Public Education

Through conferences and media, the National Parents Organization does public education on the benefits of shared parenting, based on scientific research from across the globe. Members also works to raise awareness about the problems with parental alienation.[24]

Together with the International Council on Shared Parenting, the National Parents Organization sponsored the Third International Conference on Shared Parenting, held in Boston in May 2017. The theme of the conference was Shared Parenting Research: A Watershed in Understanding Children’s Best Interest? The conference had presentations by scientists in the field of optimal post-divorce parenting arrangements .[25][26]

The organization engages social, local, and national media to raise awareness about the family court system, shared parenting and parental alienation, with coverage by many both minor and major media outlets..[27][28] For example, in 2018 the co-chair of the Virginia chapter wrote an Op-Ed on comparing the growing uproar to children being separated from their parents at the border with the forced child-parent separations imposed by our family courts.[29]


Organizational Structure

The organization is headquartered in Newton, Massachusetts; Ned Holstein Massachusetts, is Founder and Chairman of the Board emeritus. Donald Hubin, Ph.D. is the Chairman of the Board. Other National Parents Organization Board members include Matt Hale, Benny Hau, Linda Reutzel and Ashley-Nicole Russell. {https://www.sharedparenting.org/officers/}

There are 26 state affiliates in Alabama, Arizona, California, Colorado, Florida, Georgia, Hawaii, Idaho, Illinois, Kansas, Kentucky, Maryland, Michigan, Minnesota, Missouri, New Hampshire, New Jersey, New York, Ohio, Oregon, Pennsylvania, Rhode Island, South Carolina, Texas, Utah, Virginia, Washington, West Virginia, and Wisconsin.[30]

References

  1. ^ https://www.sharedparenting.org/mission}}
  2. ^ "Nonprofit Report for National Parents Organization Inc".
  3. ^ "By: Ned Holstein, MD, MS, Founder and Chair of the Board".
  4. ^ "Fathers & Families". Fairness.com.
  5. ^ a b "NPO Achievements - Outlining National Parent Organization's History of Advocacy". National Parent Organization.
  6. ^ Jennifer Ludden (February 26, 2014). "Push To Change Custody Laws: What's Best For Kids?". National Public Radio.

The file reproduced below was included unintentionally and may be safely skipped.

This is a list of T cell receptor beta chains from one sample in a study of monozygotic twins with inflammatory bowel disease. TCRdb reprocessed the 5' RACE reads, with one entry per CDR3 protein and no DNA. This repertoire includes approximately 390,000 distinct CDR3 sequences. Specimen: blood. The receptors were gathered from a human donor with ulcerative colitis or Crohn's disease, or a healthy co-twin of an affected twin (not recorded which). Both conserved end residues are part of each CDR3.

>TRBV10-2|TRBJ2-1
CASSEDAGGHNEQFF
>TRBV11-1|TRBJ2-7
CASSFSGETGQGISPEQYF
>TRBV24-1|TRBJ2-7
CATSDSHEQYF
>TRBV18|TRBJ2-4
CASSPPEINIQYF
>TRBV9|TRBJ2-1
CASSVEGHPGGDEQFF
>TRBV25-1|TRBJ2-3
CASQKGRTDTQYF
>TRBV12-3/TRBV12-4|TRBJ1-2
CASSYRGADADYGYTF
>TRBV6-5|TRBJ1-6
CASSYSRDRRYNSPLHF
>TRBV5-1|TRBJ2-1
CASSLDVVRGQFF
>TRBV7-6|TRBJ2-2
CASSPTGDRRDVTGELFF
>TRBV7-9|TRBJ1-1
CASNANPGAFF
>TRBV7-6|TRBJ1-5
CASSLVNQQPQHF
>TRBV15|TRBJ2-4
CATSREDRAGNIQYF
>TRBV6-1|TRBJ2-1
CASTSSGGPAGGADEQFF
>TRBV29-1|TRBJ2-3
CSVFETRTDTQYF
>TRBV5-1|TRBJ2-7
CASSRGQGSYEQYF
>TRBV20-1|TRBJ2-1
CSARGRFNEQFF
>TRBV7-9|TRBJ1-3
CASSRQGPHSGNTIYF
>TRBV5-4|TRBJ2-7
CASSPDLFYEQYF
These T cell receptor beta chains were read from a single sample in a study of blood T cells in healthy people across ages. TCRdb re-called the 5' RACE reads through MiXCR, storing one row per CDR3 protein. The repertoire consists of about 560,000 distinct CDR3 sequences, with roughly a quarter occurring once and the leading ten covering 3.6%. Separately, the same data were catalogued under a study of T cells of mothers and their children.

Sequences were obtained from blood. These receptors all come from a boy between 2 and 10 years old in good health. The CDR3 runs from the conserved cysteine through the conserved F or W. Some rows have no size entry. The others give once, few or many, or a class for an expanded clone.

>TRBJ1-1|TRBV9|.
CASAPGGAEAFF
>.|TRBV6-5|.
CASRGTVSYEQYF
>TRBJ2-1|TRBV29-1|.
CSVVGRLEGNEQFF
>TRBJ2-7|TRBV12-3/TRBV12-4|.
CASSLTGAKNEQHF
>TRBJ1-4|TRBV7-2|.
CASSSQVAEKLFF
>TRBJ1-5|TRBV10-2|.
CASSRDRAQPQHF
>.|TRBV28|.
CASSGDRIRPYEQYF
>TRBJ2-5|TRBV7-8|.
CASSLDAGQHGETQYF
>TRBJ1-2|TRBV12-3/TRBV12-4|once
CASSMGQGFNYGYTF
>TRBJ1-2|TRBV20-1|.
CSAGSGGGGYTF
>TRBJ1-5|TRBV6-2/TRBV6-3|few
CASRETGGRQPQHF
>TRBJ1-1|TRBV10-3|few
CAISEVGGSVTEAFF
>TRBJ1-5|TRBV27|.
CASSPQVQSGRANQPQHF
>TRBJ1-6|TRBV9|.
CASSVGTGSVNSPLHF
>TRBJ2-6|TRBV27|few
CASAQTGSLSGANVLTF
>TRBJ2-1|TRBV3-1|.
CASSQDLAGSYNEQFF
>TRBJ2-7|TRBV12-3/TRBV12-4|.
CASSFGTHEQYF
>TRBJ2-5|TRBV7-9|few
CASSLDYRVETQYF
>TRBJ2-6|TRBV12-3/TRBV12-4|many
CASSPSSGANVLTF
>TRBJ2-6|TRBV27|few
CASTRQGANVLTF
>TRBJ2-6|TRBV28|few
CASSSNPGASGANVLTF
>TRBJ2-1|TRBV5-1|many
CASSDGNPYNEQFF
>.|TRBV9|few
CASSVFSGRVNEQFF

7. ^ Ryland Barton (April 29, 2018). "Joint Custody Will Be The Default Under New Kentucky Law". WFPL National Public Radio.
  8. ^ Matt Hale (November 29, 2018). "Opinion: Shared parenting law has fantastic election day". The Daily Independent.
  9. ^ Saleen Martin (May 29, 2018). "When parents split, new Virginia law will make it easier to get joint custody". The Virginian-Pilot.
  10. ^ Linda Reutzel (May 9, 2018). "On Mother's Day, let's celebrate shared parenting". The St. Louis Post - Dispatch.
  11. ^ Mark Bliss (October 12, 2017). "Child-custody advocate: State law needs fix to provide parents with more equal custody". Southeast Missourian.
  12. ^ Danielle Downs (May 19, 2015). "Utah's new shared parenting law in effect". Daily Herald.
  13. ^ "NPO's Deuel appointed to serve 4-year term on Utah Child Support Guidelines Advisory Committee". National Parents Organization. November 7, 2018.
  14. ^ "Report of the Child Support Guidelines Task Force" (PDF). Mass.gov. October 2008.
  15. ^ https://sharedparenting.net/
  16. ^ https://www.researchgate.net/publication/324422710_Shared_Parenting_After_Parental_Separation_The_Views_of_12_Experts
  17. ^ https://www.sharedparenting.org/2014-shared-parenting-report
  18. ^ "2019 Shared Parenting Report Card, A New Look At Child Welfare, A State-by-State Ranking". National Parents Organization. 2019.
  19. ^ https://www.sharedparenting.org/2019-shared-parenting-report
  20. ^ Donald C. Hubin, Frank Glandorf, Julia W. Carpenter-Hubin (August 29, 2018). "NPO Ohio Parenting Time Report". National Parents Organization.CS1 maint: multiple names: authors list (link)
  21. ^ Rita Price (December 9, 2018). "Should Ohio divorce courts follow same standard in setting shared parenting?". The Columbus Dispatch.
  22. ^ Paige Pfleger (September 17, 2018). "Report Reveals Antiquated Court Custody Guidelines Across Ohio". Cincinnati Public Radio News, WVXU.
  23. ^ "Ohio Parenting Time Report".
  24. ^ "Disposable Dad". Salt Lake City Weekly.
  25. ^ Edward Kruk (26 June 2017). "Understanding Children's Best Interests in Divorce: Conclusions of the Third International Conference on Shared Parenting". Psychology Today.
  26. ^ Traci L. Slatton (30 May 2017). "International Conference in Shared Parenting 2017: Watershed Moment". Huffington Post.
  27. ^ "RECENT ACHIEVEMENTS". National Parents Organization.
  28. ^ Jonathan Ellis, USA TODAY (27 January 2014). "Shared parenting could be new divorce outcome". usatoday.com.
  29. ^ Christian Paasch (August 9, 2018). "Child separation issues go well beyond the border". St. Louis Post-Dispatch.
  30. ^ "NPO State Affiliates". NPO.

External links